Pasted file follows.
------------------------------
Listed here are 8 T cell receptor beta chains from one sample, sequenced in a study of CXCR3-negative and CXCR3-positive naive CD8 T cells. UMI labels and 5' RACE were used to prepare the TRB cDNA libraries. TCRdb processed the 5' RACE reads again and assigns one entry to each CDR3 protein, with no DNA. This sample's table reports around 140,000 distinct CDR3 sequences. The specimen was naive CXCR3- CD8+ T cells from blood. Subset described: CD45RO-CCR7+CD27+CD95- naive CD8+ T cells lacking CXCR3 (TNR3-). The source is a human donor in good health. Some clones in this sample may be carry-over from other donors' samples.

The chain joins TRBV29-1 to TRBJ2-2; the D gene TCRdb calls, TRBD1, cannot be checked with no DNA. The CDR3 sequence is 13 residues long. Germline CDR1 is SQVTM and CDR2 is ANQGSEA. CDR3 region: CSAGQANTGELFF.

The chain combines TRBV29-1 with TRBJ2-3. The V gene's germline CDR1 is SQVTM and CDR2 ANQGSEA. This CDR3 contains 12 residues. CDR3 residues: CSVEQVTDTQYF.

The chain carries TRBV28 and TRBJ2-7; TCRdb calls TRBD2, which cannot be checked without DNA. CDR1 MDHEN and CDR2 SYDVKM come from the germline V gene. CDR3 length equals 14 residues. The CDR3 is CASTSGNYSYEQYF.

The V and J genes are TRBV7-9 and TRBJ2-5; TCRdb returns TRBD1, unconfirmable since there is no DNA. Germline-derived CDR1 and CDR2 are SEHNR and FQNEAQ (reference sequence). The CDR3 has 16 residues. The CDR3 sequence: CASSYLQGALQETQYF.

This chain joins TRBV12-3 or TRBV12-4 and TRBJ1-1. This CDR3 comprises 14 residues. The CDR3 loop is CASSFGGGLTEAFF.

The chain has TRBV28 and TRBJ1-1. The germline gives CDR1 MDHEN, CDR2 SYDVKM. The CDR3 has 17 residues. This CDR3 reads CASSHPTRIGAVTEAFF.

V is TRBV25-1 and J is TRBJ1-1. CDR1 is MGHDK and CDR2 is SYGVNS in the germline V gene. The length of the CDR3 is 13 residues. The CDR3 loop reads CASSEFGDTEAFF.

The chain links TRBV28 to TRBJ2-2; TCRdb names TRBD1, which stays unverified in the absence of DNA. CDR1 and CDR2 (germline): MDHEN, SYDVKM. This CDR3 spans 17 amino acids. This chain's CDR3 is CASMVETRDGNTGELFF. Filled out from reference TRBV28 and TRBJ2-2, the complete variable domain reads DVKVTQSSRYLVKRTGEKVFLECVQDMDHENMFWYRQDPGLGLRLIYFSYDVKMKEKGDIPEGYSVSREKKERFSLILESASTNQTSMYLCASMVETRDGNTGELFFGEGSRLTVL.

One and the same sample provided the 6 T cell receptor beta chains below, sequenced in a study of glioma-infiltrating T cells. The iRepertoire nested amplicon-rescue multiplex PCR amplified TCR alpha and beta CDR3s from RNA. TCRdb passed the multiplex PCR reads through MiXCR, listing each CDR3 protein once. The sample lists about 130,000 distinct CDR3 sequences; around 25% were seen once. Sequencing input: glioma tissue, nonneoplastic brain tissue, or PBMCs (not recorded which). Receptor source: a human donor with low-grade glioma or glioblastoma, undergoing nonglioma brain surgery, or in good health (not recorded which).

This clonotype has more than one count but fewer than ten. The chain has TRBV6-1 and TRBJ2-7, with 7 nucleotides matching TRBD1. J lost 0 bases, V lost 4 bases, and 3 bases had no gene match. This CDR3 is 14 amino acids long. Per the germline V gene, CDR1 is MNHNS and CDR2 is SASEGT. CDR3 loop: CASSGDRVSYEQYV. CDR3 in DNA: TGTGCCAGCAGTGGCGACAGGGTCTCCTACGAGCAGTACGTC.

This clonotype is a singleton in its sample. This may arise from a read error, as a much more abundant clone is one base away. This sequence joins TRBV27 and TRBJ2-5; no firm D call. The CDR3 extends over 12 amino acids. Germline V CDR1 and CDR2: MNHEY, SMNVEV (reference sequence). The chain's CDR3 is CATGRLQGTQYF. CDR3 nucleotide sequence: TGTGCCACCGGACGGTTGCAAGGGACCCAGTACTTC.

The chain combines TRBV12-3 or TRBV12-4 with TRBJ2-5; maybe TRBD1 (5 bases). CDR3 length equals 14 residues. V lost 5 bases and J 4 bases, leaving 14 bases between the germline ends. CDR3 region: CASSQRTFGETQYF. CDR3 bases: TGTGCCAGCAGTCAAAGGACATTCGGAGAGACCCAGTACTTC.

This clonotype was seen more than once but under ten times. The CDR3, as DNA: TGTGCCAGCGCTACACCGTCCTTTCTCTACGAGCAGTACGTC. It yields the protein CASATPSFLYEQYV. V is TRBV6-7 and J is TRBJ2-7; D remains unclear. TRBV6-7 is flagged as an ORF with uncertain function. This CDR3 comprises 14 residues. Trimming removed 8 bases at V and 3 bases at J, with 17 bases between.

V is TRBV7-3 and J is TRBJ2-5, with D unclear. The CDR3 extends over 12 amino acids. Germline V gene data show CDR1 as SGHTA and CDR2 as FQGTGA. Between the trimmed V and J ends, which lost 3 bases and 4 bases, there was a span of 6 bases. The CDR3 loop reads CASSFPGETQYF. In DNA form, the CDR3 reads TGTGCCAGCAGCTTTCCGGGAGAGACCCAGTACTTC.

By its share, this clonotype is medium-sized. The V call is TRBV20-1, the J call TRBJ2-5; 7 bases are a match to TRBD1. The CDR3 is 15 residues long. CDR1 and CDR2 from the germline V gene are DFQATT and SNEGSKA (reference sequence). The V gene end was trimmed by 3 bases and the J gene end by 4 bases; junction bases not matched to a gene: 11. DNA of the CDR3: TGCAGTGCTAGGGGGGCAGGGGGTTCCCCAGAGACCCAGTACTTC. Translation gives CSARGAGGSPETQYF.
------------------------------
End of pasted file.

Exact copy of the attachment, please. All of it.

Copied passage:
Listed here are 8 T cell receptor beta chains from one sample, sequenced in a study of CXCR3-negative and CXCR3-positive naive CD8 T cells. UMI labels and 5' RACE were used to prepare the TRB cDNA libraries. TCRdb processed the 5' RACE reads again and assigns one entry to each CDR3 protein, with no DNA. This sample's table reports around 140,000 distinct CDR3 sequences. The specimen was naive CXCR3- CD8+ T cells from blood. Subset described: CD45RO-CCR7+CD27+CD95- naive CD8+ T cells lacking CXCR3 (TNR3-). The source is a human donor in good health. Some clones in this sample may be carry-over from other donors' samples.

The chain joins TRBV29-1 to TRBJ2-2; the D gene TCRdb calls, TRBD1, cannot be checked with no DNA. The CDR3 sequence is 13 residues long. Germline CDR1 is SQVTM and CDR2 is ANQGSEA. CDR3 region: CSAGQANTGELFF.

The chain combines TRBV29-1 with TRBJ2-3. The V gene's germline CDR1 is SQVTM and CDR2 ANQGSEA. This CDR3 contains 12 residues. CDR3 residues: CSVEQVTDTQYF.

The chain carries TRBV28 and TRBJ2-7; TCRdb calls TRBD2, which cannot be checked without DNA. CDR1 MDHEN and CDR2 SYDVKM come from the germline V gene. CDR3 length equals 14 residues. The CDR3 is CASTSGNYSYEQYF.

The V and J genes are TRBV7-9 and TRBJ2-5; TCRdb returns TRBD1, unconfirmable since there is no DNA. Germline-derived CDR1 and CDR2 are SEHNR and FQNEAQ (reference sequence). The CDR3 has 16 residues. The CDR3 sequence: CASSYLQGALQETQYF.

This chain joins TRBV12-3 or TRBV12-4 and TRBJ1-1. This CDR3 comprises 14 residues. The CDR3 loop is CASSFGGGLTEAFF.

The chain has TRBV28 and TRBJ1-1. The germline gives CDR1 MDHEN, CDR2 SYDVKM. The CDR3 has 17 residues. This CDR3 reads CASSHPTRIGAVTEAFF.

V is TRBV25-1 and J is TRBJ1-1. CDR1 is MGHDK and CDR2 is SYGVNS in the germline V gene. The length of the CDR3 is 13 residues. The CDR3 loop reads CASSEFGDTEAFF.

The chain links TRBV28 to TRBJ2-2; TCRdb names TRBD1, which stays unverified in the absence of DNA. CDR1 and CDR2 (germline): MDHEN, SYDVKM. This CDR3 spans 17 amino acids. This chain's CDR3 is CASMVETRDGNTGELFF. Filled out from reference TRBV28 and TRBJ2-2, the complete variable domain reads DVKVTQSSRYLVKRTGEKVFLECVQDMDHENMFWYRQDPGLGLRLIYFSYDVKMKEKGDIPEGYSVSREKKERFSLILESASTNQTSMYLCASMVETRDGNTGELFFGEGSRLTVL.

One and the same sample provided the 6 T cell receptor beta chains below, sequenced in a study of glioma-infiltrating T cells. The iRepertoire nested amplicon-rescue multiplex PCR amplified TCR alpha and beta CDR3s from RNA. TCRdb passed the multiplex PCR reads through MiXCR, listing each CDR3 protein once. The sample lists about 130,000 distinct CDR3 sequences; around 25% were seen once. Sequencing input: glioma tissue, nonneoplastic brain tissue, or PBMCs (not recorded which). Receptor source: a human donor with low-grade glioma or glioblastoma, undergoing nonglioma brain surgery, or in good health (not recorded which).

This clonotype has more than one count but fewer than ten. The chain has TRBV6-1 and TRBJ2-7, with 7 nucleotides matching TRBD1. J lost 0 bases, V lost 4 bases, and 3 bases had no gene match. This CDR3 is 14 amino acids long. Per the germline V gene, CDR1 is MNHNS and CDR2 is SASEGT. CDR3 loop: CASSGDRVSYEQYV. CDR3 in DNA: TGTGCCAGCAGTGGCGACAGGGTCTCCTACGAGCAGTACGTC.

This clonotype is a singleton in its sample. This may arise from a read error, as a much more abundant clone is one base away. This sequence joins TRBV27 and TRBJ2-5; no firm D call. The CDR3 extends over 12 amino acids. Germline V CDR1 and CDR2: MNHEY, SMNVEV (reference sequence). The chain's CDR3 is CATGRLQGTQYF. CDR3 nucleotide sequence: TGTGCCACCGGACGGTTGCAAGGGACCCAGTACTTC.

The chain combines TRBV12-3 or TRBV12-4 with TRBJ2-5; maybe TRBD1 (5 bases). CDR3 length equals 14 residues. V lost 5 bases and J 4 bases, leaving 14 bases between the germline ends. CDR3 region: CASSQRTFGETQYF. CDR3 bases: TGTGCCAGCAGTCAAAGGACATTCGGAGAGACCCAGTACTTC.

This clonotype was seen more than once but under ten times. The CDR3, as DNA: TGTGCCAGCGCTACACCGTCCTTTCTCTACGAGCAGTACGTC. It yields the protein CASATPSFLYEQYV. V is TRBV6-7 and J is TRBJ2-7; D remains unclear. TRBV6-7 is flagged as an ORF with uncertain function. This CDR3 comprises 14 residues. Trimming removed 8 bases at V and 3 bases at J, with 17 bases between.

V is TRBV7-3 and J is TRBJ2-5, with D unclear. The CDR3 extends over 12 amino acids. Germline V gene data show CDR1 as SGHTA and CDR2 as FQGTGA. Between the trimmed V and J ends, which lost 3 bases and 4 bases, there was a span of 6 bases. The CDR3 loop reads CASSFPGETQYF. In DNA form, the CDR3 reads TGTGCCAGCAGCTTTCCGGGAGAGACCCAGTACTTC.

By its share, this clonotype is medium-sized. The V call is TRBV20-1, the J call TRBJ2-5; 7 bases are a match to TRBD1. The CDR3 is 15 residues long. CDR1 and CDR2 from the germline V gene are DFQATT and SNEGSKA (reference sequence). The V gene end was trimmed by 3 bases and the J gene end by 4 bases; junction bases not matched to a gene: 11. DNA of the CDR3: TGCAGTGCTAGGGGGGCAGGGGGTTCCCCAGAGACCCAGTACTTC. Translation gives CSARGAGGSPETQYF.